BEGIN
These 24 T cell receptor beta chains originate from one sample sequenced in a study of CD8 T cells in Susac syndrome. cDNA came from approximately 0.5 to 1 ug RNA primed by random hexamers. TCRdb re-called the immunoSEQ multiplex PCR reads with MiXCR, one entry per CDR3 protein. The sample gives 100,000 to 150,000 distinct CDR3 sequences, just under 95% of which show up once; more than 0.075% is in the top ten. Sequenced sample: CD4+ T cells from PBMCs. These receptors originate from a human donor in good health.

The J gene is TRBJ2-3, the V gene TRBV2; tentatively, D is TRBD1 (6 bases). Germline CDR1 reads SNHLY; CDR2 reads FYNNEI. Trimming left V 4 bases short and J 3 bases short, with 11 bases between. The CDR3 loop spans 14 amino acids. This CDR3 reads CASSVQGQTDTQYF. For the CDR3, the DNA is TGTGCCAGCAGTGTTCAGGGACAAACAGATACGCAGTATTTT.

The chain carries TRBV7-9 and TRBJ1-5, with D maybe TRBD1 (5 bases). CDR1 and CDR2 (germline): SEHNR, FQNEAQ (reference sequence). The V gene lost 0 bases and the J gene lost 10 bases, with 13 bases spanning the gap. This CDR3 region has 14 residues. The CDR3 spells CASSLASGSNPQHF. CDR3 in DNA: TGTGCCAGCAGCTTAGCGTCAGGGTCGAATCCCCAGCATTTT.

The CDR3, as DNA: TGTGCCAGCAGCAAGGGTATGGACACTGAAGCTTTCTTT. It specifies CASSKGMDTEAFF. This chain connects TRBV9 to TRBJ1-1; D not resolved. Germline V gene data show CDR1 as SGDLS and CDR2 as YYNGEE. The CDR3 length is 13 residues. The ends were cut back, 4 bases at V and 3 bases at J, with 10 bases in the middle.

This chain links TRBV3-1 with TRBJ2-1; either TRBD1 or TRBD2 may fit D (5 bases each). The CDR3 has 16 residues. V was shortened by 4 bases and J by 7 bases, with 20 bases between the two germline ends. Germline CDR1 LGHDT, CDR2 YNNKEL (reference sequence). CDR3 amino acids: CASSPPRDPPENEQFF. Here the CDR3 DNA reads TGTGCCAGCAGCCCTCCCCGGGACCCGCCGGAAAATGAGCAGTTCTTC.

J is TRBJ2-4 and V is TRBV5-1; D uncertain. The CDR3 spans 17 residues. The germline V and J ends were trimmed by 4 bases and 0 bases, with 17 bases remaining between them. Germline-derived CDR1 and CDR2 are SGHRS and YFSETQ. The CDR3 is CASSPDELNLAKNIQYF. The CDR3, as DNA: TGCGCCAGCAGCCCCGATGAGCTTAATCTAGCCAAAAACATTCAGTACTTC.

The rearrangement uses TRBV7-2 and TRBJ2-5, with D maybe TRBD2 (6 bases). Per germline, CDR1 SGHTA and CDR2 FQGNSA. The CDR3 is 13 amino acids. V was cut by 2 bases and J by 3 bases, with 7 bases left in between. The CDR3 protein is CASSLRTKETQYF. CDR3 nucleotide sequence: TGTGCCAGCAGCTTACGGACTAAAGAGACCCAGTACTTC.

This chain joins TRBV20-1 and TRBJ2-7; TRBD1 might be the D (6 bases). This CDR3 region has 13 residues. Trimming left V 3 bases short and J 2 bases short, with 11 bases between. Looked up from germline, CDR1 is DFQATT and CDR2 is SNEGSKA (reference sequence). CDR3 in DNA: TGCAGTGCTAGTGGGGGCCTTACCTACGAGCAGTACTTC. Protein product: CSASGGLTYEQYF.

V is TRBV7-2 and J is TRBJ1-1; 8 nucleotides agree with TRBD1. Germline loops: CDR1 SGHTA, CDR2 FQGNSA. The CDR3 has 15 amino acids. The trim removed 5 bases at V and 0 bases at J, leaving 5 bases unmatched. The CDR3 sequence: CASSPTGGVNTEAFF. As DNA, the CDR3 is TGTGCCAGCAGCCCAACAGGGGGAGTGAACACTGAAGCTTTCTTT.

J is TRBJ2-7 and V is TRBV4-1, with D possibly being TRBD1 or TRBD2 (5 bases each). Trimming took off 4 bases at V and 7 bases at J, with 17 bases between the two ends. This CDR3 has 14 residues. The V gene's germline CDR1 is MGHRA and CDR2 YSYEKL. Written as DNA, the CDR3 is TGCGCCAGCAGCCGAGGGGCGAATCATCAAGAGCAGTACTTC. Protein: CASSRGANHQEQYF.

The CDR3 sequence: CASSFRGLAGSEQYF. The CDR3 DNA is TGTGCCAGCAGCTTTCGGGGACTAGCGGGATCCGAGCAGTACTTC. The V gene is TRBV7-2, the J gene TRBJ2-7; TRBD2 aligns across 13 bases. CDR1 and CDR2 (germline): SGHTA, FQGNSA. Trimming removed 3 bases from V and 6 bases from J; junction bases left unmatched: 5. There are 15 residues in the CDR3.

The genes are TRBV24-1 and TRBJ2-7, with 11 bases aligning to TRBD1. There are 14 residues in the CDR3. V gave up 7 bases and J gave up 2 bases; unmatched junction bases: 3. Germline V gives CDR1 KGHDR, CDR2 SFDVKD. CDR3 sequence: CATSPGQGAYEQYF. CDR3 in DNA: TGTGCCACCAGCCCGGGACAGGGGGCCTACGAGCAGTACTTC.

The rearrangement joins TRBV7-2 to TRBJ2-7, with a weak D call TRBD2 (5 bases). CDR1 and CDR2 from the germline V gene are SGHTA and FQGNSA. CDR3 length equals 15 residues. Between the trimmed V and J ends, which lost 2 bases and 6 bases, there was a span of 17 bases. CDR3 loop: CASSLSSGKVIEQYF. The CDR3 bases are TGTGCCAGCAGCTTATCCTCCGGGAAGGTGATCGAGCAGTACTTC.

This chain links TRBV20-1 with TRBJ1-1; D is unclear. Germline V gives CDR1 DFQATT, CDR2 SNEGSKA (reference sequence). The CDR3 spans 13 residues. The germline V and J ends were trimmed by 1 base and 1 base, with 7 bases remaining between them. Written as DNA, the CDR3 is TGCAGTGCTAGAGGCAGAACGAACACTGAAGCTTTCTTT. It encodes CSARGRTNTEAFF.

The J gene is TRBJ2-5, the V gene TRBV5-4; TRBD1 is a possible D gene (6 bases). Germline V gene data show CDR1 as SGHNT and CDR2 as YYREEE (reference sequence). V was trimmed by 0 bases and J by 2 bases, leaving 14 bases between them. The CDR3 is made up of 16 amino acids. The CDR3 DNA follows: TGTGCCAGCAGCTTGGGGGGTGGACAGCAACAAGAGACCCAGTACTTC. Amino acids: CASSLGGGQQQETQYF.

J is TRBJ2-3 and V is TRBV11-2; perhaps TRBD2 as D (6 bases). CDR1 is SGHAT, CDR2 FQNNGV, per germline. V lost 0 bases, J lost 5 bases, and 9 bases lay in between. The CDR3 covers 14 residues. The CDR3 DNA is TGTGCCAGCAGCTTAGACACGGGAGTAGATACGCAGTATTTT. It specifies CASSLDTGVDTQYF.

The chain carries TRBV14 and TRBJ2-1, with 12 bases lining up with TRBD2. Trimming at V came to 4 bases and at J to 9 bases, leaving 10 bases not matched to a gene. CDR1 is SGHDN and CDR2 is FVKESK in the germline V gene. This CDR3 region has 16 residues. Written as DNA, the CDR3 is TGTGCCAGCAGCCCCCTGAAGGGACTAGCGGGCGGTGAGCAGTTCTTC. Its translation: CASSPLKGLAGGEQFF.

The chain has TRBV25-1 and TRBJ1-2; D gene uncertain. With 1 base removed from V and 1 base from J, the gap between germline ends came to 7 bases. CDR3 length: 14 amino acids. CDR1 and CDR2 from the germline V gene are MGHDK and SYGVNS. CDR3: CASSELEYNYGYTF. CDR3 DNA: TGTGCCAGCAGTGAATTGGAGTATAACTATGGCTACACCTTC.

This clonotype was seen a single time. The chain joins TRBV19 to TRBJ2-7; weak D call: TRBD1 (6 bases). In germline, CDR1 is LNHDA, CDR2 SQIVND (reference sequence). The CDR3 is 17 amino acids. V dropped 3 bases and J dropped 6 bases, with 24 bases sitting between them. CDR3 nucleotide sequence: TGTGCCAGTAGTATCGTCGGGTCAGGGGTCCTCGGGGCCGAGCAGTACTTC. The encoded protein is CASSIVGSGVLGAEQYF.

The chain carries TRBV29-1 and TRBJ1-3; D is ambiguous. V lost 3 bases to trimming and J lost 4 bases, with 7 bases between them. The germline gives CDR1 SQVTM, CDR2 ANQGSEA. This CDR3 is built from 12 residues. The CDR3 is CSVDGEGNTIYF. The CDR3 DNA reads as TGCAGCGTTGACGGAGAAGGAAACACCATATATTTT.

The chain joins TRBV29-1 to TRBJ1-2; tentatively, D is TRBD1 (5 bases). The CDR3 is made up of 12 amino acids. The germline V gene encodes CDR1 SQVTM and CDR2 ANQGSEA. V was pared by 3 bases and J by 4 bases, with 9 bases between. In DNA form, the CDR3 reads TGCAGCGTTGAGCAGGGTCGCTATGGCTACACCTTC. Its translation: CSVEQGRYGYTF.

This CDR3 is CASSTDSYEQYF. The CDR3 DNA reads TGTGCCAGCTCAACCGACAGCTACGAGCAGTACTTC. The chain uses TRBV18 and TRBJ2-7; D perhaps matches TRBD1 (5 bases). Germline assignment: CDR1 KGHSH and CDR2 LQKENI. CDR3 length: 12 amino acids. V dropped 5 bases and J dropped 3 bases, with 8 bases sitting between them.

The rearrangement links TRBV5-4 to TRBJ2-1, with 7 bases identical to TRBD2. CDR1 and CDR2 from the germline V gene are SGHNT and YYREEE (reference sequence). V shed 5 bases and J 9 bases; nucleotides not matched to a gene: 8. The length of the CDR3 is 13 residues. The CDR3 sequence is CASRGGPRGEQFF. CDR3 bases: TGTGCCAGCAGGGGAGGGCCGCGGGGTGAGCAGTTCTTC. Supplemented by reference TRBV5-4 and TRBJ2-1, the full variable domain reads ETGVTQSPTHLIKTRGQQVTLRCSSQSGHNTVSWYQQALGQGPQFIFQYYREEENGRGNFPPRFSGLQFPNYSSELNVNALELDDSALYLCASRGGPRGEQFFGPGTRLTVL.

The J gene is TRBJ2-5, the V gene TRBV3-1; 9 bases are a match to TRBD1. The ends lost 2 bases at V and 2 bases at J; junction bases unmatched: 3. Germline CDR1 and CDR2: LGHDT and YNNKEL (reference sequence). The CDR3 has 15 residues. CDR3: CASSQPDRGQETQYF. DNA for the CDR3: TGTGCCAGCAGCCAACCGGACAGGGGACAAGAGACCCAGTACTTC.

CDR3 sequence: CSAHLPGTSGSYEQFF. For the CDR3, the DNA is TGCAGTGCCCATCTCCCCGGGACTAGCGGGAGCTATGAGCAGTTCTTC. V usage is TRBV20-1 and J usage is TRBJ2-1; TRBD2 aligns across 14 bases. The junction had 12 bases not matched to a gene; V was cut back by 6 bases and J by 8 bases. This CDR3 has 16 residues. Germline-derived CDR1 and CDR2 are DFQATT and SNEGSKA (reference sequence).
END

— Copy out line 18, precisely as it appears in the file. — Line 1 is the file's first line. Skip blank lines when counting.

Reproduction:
The chain has TRBV25-1 and TRBJ1-2; D gene uncertain. With 1 base removed from V and 1 base from J, the gap between germline ends came to 7 bases. CDR3 length: 14 amino acids. CDR1 and CDR2 from the germline V gene are MGHDK and SYGVNS. CDR3: CASSELEYNYGYTF. CDR3 DNA: TGTGCCAGCAGTGAATTGGAGTATAACTATGGCTACACCTTC.